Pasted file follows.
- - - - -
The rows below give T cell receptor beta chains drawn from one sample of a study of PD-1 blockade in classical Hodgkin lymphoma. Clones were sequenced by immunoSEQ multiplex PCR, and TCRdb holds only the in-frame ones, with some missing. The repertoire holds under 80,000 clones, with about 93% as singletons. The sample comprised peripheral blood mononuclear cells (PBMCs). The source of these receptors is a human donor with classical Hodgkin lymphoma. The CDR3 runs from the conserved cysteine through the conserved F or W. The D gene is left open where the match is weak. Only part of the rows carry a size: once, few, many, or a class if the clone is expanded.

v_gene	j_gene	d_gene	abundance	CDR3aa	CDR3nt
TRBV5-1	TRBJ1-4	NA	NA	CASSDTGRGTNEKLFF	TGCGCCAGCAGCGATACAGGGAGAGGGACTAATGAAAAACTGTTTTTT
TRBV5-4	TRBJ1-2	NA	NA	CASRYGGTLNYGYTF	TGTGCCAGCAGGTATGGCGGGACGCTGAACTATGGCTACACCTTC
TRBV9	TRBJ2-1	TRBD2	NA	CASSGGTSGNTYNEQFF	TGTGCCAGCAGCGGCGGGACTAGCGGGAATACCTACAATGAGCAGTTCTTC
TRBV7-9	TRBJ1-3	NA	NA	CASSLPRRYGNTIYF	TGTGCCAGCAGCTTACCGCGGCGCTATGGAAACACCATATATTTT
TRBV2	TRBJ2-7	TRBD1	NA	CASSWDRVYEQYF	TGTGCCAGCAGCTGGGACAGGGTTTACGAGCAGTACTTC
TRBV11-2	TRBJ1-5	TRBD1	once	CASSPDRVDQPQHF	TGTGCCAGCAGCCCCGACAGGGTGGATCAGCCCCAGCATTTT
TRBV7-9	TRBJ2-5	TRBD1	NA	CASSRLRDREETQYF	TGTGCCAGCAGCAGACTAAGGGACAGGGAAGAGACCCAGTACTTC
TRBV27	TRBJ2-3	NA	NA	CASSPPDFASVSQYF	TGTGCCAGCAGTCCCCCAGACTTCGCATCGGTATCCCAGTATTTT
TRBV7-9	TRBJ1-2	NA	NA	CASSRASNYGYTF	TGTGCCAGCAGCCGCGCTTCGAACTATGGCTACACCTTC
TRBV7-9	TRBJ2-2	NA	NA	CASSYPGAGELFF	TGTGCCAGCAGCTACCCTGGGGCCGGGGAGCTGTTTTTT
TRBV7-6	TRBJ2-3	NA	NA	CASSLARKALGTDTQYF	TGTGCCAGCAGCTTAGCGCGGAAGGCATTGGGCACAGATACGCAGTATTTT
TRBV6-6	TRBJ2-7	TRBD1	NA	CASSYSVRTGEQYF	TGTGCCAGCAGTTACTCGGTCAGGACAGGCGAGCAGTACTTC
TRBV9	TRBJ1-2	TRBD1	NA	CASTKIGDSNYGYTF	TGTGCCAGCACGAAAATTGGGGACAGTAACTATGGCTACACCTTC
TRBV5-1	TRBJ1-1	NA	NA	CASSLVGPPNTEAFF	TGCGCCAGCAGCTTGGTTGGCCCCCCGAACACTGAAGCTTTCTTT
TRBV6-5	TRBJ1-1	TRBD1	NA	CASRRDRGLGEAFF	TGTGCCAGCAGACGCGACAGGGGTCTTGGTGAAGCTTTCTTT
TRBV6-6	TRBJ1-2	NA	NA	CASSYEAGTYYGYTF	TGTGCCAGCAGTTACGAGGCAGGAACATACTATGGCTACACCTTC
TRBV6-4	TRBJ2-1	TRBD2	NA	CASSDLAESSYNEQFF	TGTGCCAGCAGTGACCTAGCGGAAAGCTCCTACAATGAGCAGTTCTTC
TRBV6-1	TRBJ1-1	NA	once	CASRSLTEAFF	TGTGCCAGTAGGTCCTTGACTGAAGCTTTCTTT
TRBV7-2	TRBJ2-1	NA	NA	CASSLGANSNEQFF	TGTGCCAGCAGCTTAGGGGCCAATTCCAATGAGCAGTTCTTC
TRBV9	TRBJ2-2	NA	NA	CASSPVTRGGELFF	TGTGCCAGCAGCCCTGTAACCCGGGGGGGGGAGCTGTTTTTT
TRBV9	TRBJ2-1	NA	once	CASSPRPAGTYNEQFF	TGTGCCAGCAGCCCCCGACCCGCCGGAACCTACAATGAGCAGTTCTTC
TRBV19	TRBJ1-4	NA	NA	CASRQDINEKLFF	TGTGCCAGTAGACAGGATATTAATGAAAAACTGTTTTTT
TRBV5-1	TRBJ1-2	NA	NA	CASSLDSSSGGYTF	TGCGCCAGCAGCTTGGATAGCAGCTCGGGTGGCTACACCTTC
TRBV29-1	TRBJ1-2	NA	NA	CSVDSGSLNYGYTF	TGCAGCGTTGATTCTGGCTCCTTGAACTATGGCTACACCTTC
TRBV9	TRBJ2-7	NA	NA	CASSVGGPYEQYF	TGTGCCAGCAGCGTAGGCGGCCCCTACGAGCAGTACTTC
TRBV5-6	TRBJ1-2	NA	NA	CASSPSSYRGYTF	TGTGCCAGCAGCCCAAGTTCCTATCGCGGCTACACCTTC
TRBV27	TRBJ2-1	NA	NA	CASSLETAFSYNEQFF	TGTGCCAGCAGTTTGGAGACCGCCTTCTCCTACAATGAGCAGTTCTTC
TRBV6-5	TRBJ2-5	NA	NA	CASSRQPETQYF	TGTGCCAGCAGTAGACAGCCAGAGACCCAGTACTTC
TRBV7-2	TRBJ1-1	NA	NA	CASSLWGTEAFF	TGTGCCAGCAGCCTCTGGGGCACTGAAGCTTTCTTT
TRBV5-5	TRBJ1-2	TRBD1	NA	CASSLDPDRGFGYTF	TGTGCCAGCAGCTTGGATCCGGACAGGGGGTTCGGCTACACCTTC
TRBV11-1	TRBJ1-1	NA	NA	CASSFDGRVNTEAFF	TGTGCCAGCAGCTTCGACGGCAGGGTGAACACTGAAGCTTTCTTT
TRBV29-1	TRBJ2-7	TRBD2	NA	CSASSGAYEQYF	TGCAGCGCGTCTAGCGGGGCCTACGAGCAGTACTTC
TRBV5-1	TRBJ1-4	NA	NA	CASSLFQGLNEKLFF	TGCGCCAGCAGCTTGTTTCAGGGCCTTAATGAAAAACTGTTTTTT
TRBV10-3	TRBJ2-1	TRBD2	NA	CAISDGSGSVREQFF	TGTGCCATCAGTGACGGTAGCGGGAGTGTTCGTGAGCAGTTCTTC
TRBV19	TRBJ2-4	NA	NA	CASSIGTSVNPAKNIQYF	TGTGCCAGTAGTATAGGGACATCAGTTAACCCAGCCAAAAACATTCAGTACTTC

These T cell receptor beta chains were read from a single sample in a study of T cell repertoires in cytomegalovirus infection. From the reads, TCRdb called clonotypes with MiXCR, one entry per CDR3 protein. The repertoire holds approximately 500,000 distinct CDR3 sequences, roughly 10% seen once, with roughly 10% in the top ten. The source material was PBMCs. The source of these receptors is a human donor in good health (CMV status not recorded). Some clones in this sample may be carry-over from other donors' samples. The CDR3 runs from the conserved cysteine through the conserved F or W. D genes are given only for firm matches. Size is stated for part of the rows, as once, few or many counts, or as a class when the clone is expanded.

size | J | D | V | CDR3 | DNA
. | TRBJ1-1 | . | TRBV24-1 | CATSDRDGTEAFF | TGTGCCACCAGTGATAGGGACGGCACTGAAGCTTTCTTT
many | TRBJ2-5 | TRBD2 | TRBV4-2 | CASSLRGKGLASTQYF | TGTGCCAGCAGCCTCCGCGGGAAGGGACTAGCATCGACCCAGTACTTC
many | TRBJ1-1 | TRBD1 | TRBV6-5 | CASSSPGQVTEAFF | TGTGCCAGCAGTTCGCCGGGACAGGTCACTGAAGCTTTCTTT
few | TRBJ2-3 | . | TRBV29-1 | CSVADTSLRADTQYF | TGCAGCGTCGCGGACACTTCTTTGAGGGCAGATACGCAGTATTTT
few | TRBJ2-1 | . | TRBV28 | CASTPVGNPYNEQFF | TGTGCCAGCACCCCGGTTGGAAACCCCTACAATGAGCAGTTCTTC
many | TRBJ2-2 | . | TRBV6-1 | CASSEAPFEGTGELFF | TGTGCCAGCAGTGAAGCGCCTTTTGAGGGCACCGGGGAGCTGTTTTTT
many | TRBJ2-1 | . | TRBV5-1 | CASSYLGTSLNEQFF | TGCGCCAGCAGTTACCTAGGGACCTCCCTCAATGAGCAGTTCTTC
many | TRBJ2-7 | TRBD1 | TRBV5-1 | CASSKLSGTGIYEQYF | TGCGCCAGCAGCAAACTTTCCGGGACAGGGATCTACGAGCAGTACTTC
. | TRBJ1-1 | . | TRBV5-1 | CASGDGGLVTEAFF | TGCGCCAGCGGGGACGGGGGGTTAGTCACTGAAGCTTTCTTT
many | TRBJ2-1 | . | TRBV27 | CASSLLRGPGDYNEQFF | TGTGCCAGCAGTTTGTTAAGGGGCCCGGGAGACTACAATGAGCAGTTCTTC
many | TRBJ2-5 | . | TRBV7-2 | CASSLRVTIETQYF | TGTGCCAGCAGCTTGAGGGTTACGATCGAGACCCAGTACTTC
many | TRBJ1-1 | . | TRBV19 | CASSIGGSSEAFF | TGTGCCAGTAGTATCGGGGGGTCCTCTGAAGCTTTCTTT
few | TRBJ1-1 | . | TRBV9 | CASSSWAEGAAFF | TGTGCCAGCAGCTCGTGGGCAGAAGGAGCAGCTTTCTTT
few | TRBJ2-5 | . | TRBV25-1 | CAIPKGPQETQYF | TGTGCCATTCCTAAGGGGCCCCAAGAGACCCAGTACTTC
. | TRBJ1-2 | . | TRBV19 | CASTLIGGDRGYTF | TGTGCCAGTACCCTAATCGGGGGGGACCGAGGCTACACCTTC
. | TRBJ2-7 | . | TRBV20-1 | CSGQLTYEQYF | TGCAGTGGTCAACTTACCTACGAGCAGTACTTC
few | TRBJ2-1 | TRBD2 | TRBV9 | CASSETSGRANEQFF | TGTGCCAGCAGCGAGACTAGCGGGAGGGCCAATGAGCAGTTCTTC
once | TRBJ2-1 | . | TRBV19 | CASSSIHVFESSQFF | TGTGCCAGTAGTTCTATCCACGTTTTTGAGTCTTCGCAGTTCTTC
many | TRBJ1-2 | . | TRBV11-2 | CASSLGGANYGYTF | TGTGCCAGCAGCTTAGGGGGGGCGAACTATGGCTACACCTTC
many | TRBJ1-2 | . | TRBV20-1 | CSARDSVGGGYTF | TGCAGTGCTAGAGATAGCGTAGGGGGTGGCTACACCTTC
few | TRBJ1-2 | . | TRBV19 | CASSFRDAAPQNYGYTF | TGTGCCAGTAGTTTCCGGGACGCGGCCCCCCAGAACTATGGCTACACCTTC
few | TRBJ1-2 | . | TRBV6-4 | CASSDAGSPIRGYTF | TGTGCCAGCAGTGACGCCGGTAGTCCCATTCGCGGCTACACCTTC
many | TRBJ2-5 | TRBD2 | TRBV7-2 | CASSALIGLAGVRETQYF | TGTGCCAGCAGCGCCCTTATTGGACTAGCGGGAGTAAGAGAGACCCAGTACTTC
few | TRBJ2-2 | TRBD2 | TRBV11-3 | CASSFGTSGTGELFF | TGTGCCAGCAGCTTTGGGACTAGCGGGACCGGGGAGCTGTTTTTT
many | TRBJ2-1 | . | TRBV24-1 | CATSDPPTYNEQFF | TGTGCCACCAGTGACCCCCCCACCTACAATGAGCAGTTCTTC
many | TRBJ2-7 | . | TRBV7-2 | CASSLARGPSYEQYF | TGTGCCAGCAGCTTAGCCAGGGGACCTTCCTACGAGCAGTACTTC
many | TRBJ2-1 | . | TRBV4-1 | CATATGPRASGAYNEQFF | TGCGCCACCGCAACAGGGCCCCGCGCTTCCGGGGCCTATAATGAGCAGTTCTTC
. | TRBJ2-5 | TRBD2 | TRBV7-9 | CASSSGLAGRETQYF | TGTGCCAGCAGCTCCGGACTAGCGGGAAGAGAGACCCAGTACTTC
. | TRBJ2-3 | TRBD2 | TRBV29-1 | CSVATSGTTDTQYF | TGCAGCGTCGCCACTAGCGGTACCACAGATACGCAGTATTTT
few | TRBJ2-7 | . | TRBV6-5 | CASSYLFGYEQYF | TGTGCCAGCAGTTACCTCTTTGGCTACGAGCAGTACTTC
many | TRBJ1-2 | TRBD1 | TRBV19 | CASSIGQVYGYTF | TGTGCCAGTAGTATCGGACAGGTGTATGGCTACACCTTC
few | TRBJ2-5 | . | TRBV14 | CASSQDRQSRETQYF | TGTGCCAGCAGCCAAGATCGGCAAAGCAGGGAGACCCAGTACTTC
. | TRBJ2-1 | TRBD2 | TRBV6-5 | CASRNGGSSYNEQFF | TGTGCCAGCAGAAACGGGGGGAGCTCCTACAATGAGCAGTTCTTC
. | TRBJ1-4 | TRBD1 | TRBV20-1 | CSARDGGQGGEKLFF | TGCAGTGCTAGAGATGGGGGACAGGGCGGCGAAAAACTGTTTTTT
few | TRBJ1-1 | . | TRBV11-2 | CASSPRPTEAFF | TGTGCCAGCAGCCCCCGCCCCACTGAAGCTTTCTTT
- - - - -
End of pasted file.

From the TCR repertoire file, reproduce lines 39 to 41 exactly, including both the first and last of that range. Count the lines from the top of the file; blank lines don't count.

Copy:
size | J | D | V | CDR3 | DNA
. | TRBJ1-1 | . | TRBV24-1 | CATSDRDGTEAFF | TGTGCCACCAGTGATAGGGACGGCACTGAAGCTTTCTTT
many | TRBJ2-5 | TRBD2 | TRBV4-2 | CASSLRGKGLASTQYF | TGTGCCAGCAGCCTCCGCGGGAAGGGACTAGCATCGACCCAGTACTTC